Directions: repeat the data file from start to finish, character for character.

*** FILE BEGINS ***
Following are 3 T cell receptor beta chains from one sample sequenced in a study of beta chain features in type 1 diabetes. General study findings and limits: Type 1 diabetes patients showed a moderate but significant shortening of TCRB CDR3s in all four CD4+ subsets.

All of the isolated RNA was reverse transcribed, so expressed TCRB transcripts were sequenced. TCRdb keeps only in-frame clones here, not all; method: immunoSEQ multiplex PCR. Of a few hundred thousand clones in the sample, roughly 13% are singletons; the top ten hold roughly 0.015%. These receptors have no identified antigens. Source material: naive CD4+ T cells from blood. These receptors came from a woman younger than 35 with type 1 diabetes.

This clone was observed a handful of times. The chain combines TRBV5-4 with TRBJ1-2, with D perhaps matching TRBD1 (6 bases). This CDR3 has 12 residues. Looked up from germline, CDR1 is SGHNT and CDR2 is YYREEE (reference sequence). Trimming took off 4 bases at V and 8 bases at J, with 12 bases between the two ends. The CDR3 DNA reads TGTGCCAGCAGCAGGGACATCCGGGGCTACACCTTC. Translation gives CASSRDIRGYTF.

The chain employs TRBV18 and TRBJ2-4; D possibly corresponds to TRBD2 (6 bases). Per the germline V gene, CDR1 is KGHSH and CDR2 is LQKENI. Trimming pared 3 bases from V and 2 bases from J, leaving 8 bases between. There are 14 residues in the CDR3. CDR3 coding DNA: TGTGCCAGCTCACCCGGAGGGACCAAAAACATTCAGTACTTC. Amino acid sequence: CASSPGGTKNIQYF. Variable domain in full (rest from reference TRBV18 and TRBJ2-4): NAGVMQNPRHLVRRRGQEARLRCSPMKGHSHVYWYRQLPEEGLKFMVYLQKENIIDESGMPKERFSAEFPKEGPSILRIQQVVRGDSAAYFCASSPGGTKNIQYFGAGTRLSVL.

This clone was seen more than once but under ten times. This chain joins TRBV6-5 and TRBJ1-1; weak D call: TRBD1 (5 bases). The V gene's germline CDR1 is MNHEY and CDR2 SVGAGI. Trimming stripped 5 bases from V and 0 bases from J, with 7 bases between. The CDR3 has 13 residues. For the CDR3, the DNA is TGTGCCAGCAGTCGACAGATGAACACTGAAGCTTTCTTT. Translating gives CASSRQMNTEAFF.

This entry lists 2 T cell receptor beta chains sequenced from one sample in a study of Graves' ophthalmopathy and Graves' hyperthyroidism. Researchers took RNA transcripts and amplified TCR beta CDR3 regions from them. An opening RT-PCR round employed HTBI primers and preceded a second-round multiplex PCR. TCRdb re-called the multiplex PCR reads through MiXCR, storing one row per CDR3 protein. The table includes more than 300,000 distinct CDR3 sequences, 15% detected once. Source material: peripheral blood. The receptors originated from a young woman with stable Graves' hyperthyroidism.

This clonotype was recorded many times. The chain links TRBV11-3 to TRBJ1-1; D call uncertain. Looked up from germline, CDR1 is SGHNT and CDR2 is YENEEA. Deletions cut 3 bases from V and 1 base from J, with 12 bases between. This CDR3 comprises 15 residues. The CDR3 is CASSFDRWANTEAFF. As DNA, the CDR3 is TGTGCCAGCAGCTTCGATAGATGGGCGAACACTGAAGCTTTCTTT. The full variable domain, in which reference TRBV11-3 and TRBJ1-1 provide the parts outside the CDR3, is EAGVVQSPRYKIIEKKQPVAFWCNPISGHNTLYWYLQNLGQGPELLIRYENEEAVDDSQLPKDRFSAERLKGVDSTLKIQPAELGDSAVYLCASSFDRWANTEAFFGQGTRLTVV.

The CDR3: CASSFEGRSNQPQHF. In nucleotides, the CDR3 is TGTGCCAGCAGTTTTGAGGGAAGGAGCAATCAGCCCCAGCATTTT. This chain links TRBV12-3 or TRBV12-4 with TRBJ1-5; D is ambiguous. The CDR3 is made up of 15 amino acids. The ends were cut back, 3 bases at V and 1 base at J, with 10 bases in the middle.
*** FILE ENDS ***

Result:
Following are 3 T cell receptor beta chains from one sample sequenced in a study of beta chain features in type 1 diabetes. General study findings and limits: Type 1 diabetes patients showed a moderate but significant shortening of TCRB CDR3s in all four CD4+ subsets.

All of the isolated RNA was reverse transcribed, so expressed TCRB transcripts were sequenced. TCRdb keeps only in-frame clones here, not all; method: immunoSEQ multiplex PCR. Of a few hundred thousand clones in the sample, roughly 13% are singletons; the top ten hold roughly 0.015%. These receptors have no identified antigens. Source material: naive CD4+ T cells from blood. These receptors came from a woman younger than 35 with type 1 diabetes.

This clone was observed a handful of times. The chain combines TRBV5-4 with TRBJ1-2, with D perhaps matching TRBD1 (6 bases). This CDR3 has 12 residues. Looked up from germline, CDR1 is SGHNT and CDR2 is YYREEE (reference sequence). Trimming took off 4 bases at V and 8 bases at J, with 12 bases between the two ends. The CDR3 DNA reads TGTGCCAGCAGCAGGGACATCCGGGGCTACACCTTC. Translation gives CASSRDIRGYTF.

The chain employs TRBV18 and TRBJ2-4; D possibly corresponds to TRBD2 (6 bases). Per the germline V gene, CDR1 is KGHSH and CDR2 is LQKENI. Trimming pared 3 bases from V and 2 bases from J, leaving 8 bases between. There are 14 residues in the CDR3. CDR3 coding DNA: TGTGCCAGCTCACCCGGAGGGACCAAAAACATTCAGTACTTC. Amino acid sequence: CASSPGGTKNIQYF. Variable domain in full (rest from reference TRBV18 and TRBJ2-4): NAGVMQNPRHLVRRRGQEARLRCSPMKGHSHVYWYRQLPEEGLKFMVYLQKENIIDESGMPKERFSAEFPKEGPSILRIQQVVRGDSAAYFCASSPGGTKNIQYFGAGTRLSVL.

This clone was seen more than once but under ten times. This chain joins TRBV6-5 and TRBJ1-1; weak D call: TRBD1 (5 bases). The V gene's germline CDR1 is MNHEY and CDR2 SVGAGI. Trimming stripped 5 bases from V and 0 bases from J, with 7 bases between. The CDR3 has 13 residues. For the CDR3, the DNA is TGTGCCAGCAGTCGACAGATGAACACTGAAGCTTTCTTT. Translating gives CASSRQMNTEAFF.

This entry lists 2 T cell receptor beta chains sequenced from one sample in a study of Graves' ophthalmopathy and Graves' hyperthyroidism. Researchers took RNA transcripts and amplified TCR beta CDR3 regions from them. An opening RT-PCR round employed HTBI primers and preceded a second-round multiplex PCR. TCRdb re-called the multiplex PCR reads through MiXCR, storing one row per CDR3 protein. The table includes more than 300,000 distinct CDR3 sequences, 15% detected once. Source material: peripheral blood. The receptors originated from a young woman with stable Graves' hyperthyroidism.

This clonotype was recorded many times. The chain links TRBV11-3 to TRBJ1-1; D call uncertain. Looked up from germline, CDR1 is SGHNT and CDR2 is YENEEA. Deletions cut 3 bases from V and 1 base from J, with 12 bases between. This CDR3 comprises 15 residues. The CDR3 is CASSFDRWANTEAFF. As DNA, the CDR3 is TGTGCCAGCAGCTTCGATAGATGGGCGAACACTGAAGCTTTCTTT. The full variable domain, in which reference TRBV11-3 and TRBJ1-1 provide the parts outside the CDR3, is EAGVVQSPRYKIIEKKQPVAFWCNPISGHNTLYWYLQNLGQGPELLIRYENEEAVDDSQLPKDRFSAERLKGVDSTLKIQPAELGDSAVYLCASSFDRWANTEAFFGQGTRLTVV.

The CDR3: CASSFEGRSNQPQHF. In nucleotides, the CDR3 is TGTGCCAGCAGTTTTGAGGGAAGGAGCAATCAGCCCCAGCATTTT. This chain links TRBV12-3 or TRBV12-4 with TRBJ1-5; D is ambiguous. The CDR3 is made up of 15 amino acids. The ends were cut back, 3 bases at V and 1 base at J, with 10 bases in the middle.